"Everyone here is creative in some form," Mr. Goldstein said. "Without that creative spirit, you'll have a hard time working here."
Added Laurie Strand, vice president of the education studio unit, "The best creative team is one with a shared vision and an ability to respect each other's disciplines. Content is what really motivates people. They feel they are really contributing creatively. Taking cartoon characters they grew up watching, for example, and bringing them to life in a computer game."
And with consumer tastes shifting quickly, constantly and without obvious logic, flexibility is crucial for managing the creative teams. Ms. Strand described the recent birth of a "Carmen Sandiego" spinoff, "Carmen Sandiego Word Detective." That product began as an educational game called "Word Workshop," a language-learning companion to the company's popular "Math Workshop."
After six months of intense design and development, "Word Workshop" was nearly complete when management decided that the competition for shelf space had become too cutthroat. To have a better chance in the stores, the game would have to be recast as a line extension to Carmen Sandiego.
"I had to call everyone into a room and tell them that we had to redo everything and put it into the context of Carmen," Ms. Strand said. Rather than grumbling, the team pressed forward without missing a beat.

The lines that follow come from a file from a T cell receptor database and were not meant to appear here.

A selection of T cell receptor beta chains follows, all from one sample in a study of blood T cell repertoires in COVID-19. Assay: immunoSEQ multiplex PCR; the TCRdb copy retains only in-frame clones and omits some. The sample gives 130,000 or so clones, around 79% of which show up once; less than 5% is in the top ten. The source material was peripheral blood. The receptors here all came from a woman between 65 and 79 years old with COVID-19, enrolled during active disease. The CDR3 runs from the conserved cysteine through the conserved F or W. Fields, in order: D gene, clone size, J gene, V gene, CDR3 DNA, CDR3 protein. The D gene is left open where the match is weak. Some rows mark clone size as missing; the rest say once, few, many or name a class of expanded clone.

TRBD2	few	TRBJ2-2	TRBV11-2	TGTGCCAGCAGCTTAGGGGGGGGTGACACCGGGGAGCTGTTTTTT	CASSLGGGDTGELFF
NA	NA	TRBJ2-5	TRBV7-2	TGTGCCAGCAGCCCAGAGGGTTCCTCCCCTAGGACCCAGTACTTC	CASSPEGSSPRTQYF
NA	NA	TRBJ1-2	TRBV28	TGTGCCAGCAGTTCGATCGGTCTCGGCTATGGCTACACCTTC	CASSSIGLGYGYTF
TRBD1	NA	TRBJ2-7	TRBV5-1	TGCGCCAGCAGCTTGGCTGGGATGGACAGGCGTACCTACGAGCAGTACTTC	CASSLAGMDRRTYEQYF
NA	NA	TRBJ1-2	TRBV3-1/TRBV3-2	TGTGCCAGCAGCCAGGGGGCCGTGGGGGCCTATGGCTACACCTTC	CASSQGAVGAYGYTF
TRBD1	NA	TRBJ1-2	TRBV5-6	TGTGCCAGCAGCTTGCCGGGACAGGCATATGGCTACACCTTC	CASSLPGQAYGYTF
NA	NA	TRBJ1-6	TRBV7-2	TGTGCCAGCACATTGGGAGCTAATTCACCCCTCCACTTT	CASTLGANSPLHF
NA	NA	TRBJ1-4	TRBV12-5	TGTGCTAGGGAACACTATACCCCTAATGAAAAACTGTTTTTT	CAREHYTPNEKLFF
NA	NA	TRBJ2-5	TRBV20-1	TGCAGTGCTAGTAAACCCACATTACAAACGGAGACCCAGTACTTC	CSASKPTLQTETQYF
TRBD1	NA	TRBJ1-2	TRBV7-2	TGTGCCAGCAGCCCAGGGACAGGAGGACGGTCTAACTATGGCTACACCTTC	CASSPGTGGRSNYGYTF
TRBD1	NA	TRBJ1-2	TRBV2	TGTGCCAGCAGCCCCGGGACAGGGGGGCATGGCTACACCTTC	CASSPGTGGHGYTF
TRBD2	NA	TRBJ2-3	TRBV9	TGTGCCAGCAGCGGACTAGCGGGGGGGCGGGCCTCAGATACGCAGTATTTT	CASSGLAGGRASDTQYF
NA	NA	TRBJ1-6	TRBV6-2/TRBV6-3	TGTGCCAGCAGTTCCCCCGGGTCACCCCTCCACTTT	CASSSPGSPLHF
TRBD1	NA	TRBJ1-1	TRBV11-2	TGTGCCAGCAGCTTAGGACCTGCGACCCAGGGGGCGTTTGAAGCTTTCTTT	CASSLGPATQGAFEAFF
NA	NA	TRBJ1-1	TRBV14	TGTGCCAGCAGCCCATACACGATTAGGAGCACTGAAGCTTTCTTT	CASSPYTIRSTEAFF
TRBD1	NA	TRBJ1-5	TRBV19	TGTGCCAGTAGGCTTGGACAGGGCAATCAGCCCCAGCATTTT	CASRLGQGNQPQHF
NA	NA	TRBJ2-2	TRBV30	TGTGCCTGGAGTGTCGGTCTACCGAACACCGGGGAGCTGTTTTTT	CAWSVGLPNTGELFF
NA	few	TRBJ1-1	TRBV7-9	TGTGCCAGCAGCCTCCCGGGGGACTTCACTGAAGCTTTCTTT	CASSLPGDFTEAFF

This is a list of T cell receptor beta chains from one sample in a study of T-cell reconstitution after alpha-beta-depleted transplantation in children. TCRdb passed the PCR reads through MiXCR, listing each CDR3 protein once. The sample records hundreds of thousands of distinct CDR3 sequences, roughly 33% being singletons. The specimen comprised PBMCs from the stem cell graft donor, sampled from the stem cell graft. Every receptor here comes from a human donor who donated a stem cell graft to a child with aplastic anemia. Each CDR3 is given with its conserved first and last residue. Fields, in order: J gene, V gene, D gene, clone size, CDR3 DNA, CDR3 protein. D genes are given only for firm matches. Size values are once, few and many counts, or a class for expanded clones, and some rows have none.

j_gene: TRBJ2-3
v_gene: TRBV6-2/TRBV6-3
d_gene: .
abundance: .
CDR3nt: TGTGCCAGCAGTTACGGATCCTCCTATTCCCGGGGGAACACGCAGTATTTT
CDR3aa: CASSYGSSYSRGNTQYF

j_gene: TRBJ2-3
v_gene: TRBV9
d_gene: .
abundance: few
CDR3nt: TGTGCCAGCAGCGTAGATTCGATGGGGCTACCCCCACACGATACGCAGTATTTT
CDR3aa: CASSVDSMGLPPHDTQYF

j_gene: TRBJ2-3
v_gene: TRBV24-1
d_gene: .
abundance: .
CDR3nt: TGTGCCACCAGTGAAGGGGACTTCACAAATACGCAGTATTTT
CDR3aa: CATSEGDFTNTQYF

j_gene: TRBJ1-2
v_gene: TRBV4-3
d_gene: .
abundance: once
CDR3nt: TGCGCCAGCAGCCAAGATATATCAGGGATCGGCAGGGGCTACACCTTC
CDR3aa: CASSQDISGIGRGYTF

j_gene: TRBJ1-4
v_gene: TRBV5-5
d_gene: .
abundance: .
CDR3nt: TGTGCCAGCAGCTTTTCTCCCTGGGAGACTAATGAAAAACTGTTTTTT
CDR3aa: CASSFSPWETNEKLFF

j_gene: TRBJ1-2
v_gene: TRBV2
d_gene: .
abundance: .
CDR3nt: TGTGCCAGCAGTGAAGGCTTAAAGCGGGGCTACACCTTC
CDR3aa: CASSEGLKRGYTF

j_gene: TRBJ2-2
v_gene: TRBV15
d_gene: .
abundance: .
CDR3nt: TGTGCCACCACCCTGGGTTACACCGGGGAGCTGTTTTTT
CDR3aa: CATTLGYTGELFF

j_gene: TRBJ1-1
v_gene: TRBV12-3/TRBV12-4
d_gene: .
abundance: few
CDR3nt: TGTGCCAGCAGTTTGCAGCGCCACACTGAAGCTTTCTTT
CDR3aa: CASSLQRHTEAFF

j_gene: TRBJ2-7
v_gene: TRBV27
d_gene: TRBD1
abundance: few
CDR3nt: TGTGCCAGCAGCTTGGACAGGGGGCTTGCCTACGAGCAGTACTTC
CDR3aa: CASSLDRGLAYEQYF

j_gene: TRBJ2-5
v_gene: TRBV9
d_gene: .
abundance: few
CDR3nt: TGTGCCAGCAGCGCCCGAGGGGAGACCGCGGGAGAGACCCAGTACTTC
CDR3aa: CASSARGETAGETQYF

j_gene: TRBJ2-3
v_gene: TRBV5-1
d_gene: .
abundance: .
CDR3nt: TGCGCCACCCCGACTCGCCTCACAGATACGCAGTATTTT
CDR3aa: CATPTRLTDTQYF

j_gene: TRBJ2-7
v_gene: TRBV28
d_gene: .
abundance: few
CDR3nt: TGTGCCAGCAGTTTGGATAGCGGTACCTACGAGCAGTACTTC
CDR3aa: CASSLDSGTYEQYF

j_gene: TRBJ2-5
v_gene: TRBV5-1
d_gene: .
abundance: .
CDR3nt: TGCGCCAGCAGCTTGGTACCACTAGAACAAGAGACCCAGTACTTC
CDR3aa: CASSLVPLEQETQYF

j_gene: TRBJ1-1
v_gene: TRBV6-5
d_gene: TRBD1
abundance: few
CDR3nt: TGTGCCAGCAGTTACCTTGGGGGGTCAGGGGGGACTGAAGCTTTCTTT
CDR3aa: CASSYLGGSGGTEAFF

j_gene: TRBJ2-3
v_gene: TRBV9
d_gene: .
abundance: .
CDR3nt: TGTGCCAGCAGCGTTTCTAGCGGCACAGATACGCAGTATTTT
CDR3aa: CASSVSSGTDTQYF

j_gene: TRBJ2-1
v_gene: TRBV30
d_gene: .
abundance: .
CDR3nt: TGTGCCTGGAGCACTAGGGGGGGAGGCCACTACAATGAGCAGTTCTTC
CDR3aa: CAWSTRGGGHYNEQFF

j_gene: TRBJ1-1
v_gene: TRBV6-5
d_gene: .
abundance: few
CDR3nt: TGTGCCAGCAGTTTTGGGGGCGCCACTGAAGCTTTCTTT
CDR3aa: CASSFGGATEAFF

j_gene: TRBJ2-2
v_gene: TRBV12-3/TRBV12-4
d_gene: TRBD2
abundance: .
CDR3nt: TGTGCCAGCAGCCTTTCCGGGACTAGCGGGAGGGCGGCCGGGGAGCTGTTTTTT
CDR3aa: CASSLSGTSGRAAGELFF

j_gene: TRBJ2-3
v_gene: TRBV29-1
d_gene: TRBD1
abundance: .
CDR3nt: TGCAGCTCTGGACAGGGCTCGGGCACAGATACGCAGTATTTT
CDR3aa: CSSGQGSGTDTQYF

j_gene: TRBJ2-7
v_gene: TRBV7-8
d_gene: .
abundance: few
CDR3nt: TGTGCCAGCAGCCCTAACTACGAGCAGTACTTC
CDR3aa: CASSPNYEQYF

Like a SWAT team leader, the product manager, who acts much like a movie or television producer, marshaled the creative forces. In the first meeting were eight staffers and outside contractors: artists, writers, software designers and programmers. The first order of business was brainstorming a story line that would fit in with Carmen. As with all such projects, the one essential element is to decide what the core game is about -- how will it work, what will make it exciting and addictive? Without that element, called the game play in the business, there is nothing to work on.
Ideas were tossed about. Someone suggested that Carmen, the noted international thief, would steal the unstealable: language. She would scramble the words and players would have to decode her diabolical actions. She would also need to be tracked down and caught. A freelance screenwriter, brought in for the meeting, suggested that a new character be introduced, a secret agent with a checkered past who works for the good guys. The idea was adopted.
Once the story line was set, the product manager drew up a mission statement and assignments were made. A script had to be written, and the sights and sounds of a new electronic world had to be created. Someone suggested sponsoring a contest on America Online to name the new character, an approach that eventually produced the moniker Chase Devineaux.